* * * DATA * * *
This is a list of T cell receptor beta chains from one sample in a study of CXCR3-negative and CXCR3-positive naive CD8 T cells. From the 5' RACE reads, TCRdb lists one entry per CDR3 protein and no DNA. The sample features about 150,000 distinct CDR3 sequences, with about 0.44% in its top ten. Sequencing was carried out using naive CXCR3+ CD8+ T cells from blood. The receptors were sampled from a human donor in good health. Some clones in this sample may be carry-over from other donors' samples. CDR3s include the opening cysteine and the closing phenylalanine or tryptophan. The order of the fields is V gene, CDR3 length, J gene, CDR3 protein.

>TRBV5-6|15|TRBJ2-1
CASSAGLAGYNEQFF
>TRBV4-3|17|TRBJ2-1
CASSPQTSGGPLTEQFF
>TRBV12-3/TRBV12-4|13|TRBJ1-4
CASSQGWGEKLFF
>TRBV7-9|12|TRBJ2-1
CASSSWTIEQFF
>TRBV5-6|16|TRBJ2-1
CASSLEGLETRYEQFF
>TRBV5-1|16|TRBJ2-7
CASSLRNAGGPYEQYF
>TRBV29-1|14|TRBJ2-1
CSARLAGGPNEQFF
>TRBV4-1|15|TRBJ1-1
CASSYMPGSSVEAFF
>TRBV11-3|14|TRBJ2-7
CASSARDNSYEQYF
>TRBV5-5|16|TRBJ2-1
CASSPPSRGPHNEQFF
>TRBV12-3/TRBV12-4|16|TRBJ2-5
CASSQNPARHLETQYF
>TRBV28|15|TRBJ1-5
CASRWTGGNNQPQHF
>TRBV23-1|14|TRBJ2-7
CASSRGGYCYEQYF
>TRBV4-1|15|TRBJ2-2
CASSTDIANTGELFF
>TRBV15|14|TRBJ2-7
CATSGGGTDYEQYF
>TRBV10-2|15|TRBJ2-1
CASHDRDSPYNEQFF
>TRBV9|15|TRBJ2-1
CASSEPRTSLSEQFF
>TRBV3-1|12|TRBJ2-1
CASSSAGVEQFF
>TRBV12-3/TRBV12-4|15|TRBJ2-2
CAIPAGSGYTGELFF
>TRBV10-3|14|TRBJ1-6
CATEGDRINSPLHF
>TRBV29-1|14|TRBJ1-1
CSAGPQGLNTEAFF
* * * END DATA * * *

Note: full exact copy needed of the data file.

This is a list of T cell receptor beta chains from one sample in a study of CXCR3-negative and CXCR3-positive naive CD8 T cells. From the 5' RACE reads, TCRdb lists one entry per CDR3 protein and no DNA. The sample features about 150,000 distinct CDR3 sequences, with about 0.44% in its top ten. Sequencing was carried out using naive CXCR3+ CD8+ T cells from blood. The receptors were sampled from a human donor in good health. Some clones in this sample may be carry-over from other donors' samples. CDR3s include the opening cysteine and the closing phenylalanine or tryptophan. The order of the fields is V gene, CDR3 length, J gene, CDR3 protein.

>TRBV5-6|15|TRBJ2-1
CASSAGLAGYNEQFF
>TRBV4-3|17|TRBJ2-1
CASSPQTSGGPLTEQFF
>TRBV12-3/TRBV12-4|13|TRBJ1-4
CASSQGWGEKLFF
>TRBV7-9|12|TRBJ2-1
CASSSWTIEQFF
>TRBV5-6|16|TRBJ2-1
CASSLEGLETRYEQFF
>TRBV5-1|16|TRBJ2-7
CASSLRNAGGPYEQYF
>TRBV29-1|14|TRBJ2-1
CSARLAGGPNEQFF
>TRBV4-1|15|TRBJ1-1
CASSYMPGSSVEAFF
>TRBV11-3|14|TRBJ2-7
CASSARDNSYEQYF
>TRBV5-5|16|TRBJ2-1
CASSPPSRGPHNEQFF
>TRBV12-3/TRBV12-4|16|TRBJ2-5
CASSQNPARHLETQYF
>TRBV28|15|TRBJ1-5
CASRWTGGNNQPQHF
>TRBV23-1|14|TRBJ2-7
CASSRGGYCYEQYF
>TRBV4-1|15|TRBJ2-2
CASSTDIANTGELFF
>TRBV15|14|TRBJ2-7
CATSGGGTDYEQYF
>TRBV10-2|15|TRBJ2-1
CASHDRDSPYNEQFF
>TRBV9|15|TRBJ2-1
CASSEPRTSLSEQFF
>TRBV3-1|12|TRBJ2-1
CASSSAGVEQFF
>TRBV12-3/TRBV12-4|15|TRBJ2-2
CAIPAGSGYTGELFF
>TRBV10-3|14|TRBJ1-6
CATEGDRINSPLHF
>TRBV29-1|14|TRBJ1-1
CSAGPQGLNTEAFF